- A true copy of a purported Notice of Intention to Leave issued on 8 December 2014 by the Respondents is exhibited hereto marked “EA-26”. The said Notice was of no force or effect not only because it is grounded upon invalid Notices to Remedy Breach as particularised in paragraphs 35 and 36 hereof but also it was invalid for non-compliance with s.38 of the Acts Interpretation Act 1954 as to the time by which the Respondents intended to give up the vacant possession of the premises. In any event the said notice was invalid because I did not receive it until 11 December 2014 in the envelope exhibited with the notice. The notice was posted on Monday 8 December 2014 in the envelope exhibited with the notice. Therefore the notice failed to give seven clear days notice. I verily believe time begins to run from the date of service of the notice and that the period specified in the notice must allow for delivery within a reasonable period by Australia Post.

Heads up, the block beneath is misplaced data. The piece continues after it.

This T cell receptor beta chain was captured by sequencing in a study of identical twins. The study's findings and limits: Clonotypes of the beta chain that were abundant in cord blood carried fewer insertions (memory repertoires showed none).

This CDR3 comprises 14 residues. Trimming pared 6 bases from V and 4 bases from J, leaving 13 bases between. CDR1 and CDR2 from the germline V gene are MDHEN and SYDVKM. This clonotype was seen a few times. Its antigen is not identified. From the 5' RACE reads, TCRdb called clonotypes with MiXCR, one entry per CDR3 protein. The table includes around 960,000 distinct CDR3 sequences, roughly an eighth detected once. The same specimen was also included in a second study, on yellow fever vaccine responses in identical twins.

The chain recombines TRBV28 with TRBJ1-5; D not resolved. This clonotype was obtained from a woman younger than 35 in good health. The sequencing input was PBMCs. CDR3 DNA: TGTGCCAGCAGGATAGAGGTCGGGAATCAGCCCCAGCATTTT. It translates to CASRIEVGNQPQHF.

- QCAT facts appeals decided by way of rehearing involve conducting a thorough review of the primary judge’s reasons and engaging in the tasks of weighing conflicting evidence and drawing inferences and conclusions.
- As Kirby J noted in CSR Ltd v Della Maddalena:
 … where the conclusion of the primary judge depends on inferences drawn from undisputed facts or facts that have been found but can equally be redetermined by the appellate court, without relevant disadvantage, the duty of the appellate court is clear. It derives from the parliamentary enactment. It "will give respect and weight to the conclusion of the trial judge, but, once having reached its own conclusion, will not shrink from giving effect to it".
- If, however, the decision was reasonably open on the undisputed facts, the proper inference is that the tribunal correctly understood its role and function, applied the statutory definition correctly to the facts and, therefore, there is no legitimate ground for disturbing it.
- The applicant is clearly aggrieved that the tribunal was willing to act on the impugned veracity of the respondents’ version of events instead of his, but as I have already pointed out, that is not enough to obtain leave to appeal.